It’s easy to say “Do the work in a way that allows the team to build itself,” but is it easy to do? It is.
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“Why are we doing this?” “Didn’t we do this last time?” “You want me to do what?”
These questions precede every ice-breaker I’ve ever been a part of. Three minutes later, everyone in the place is engaged, smiling, talking, and doing. After twenty minutes, just try and stop them! It’s like throwing yourself in front of a fast-moving train.
What makes icebreakers so irresistible?
ACTION. You get just enough information to get moving.
ENGAGEMENT. The goal is clear. The task is interesting. Or confusing. Or frustrating. It doesn’t matter which. Even as you react you’re getting pulled in.
INTERACTION. Everyone has something to do, and you need each other to accomplish the task. You have to talk to each other.
STRUCTURE. There are steps, clearly outlined. There are roles, clearly spelled out. You can see the progress you’re making. If you follow instructions, you’ll succeed. So you do.
It’s no accident that icebreakers are more energizing than the rest of the meeting. They’re designed to be.
Let’s change that. Let’s make every part of your meeting drive to action,with interaction and engagement for all. Let’s structure it that way. I know it seems backwards that structure leads to fluidity. I know you want to say that open discussion is the only truly democratic process, that too much structure shuts people down, that we’re all adults and we know how to behave. But that’s not my experience.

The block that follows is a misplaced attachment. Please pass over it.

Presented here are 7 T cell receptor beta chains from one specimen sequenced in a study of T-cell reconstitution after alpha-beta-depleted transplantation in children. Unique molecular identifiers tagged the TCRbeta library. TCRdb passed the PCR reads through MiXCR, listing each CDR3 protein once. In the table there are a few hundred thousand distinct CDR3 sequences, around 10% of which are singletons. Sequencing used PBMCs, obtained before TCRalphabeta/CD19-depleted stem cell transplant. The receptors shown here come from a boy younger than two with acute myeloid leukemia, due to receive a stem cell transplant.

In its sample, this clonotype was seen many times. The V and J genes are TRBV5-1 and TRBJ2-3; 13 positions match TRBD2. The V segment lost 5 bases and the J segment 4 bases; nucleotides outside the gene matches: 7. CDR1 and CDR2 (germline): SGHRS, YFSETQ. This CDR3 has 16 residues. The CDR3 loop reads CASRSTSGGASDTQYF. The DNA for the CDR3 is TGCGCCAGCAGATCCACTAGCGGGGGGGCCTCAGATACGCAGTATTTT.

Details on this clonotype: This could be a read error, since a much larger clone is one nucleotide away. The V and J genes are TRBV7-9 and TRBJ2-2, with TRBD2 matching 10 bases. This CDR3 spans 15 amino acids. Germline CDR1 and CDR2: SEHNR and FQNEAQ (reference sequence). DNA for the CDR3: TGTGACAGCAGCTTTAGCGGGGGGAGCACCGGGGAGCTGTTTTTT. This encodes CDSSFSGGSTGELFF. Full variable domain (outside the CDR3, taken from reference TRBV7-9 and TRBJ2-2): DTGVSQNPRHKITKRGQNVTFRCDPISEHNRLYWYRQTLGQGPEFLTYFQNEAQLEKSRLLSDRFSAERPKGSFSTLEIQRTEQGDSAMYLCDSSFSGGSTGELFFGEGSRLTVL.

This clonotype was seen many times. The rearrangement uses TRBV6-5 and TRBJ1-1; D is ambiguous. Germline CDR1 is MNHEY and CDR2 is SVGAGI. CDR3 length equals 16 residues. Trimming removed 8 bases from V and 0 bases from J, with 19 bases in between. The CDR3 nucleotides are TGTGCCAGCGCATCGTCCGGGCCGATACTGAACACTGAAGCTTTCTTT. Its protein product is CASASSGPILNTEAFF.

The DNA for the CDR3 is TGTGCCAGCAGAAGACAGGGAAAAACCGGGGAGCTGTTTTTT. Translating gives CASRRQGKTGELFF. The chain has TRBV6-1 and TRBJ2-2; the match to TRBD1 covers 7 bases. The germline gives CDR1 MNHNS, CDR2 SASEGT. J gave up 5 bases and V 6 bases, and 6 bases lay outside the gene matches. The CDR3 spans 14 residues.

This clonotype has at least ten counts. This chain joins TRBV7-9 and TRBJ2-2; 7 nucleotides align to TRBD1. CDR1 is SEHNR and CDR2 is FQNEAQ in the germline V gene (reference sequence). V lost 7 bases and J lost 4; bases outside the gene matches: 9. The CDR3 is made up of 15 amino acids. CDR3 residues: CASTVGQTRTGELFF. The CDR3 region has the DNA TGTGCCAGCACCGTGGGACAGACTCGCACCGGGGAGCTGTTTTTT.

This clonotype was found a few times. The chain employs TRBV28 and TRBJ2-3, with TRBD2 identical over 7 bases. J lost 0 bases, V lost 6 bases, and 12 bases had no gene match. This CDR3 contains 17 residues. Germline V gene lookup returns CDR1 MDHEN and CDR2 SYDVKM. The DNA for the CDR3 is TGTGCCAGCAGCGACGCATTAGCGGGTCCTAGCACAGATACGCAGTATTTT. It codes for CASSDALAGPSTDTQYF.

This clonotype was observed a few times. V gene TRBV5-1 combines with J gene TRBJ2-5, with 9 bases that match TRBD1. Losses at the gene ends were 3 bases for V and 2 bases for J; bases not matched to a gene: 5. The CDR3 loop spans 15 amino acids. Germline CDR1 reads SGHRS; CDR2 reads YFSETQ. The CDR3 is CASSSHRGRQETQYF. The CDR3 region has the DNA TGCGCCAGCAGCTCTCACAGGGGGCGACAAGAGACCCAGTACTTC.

Structure precedes performance. Just ask the musician who practices scales every day, or the dancer who takes class, or the athlete who works out. The structure you ingrain frees you to express and and create.
Meetings aren’t democratic. Just ask the CEO or your boss. There are guidelines, guardrails and hard choices to be made. You won’t all be delighted. That’s just the way of it.
Adults act according to what they believe to be true. If those beliefs are correct and held by all, woo-who! If not, we’ve got trouble. And we don’t want trouble.
We want the way teams do their work to build the team.
Structure is what makes this work, just like structure and planning make icebreakers work. The table below compares the structured approach (“Builds Teams” )to common meeting tasks with the unstructured approach (“Doesn’t”). The third column (“Because”) is why the unstructured approach gets in the way of building the team.
Continuing to use an approach that tears down the team undoes all the progress you made with the icebreaker.
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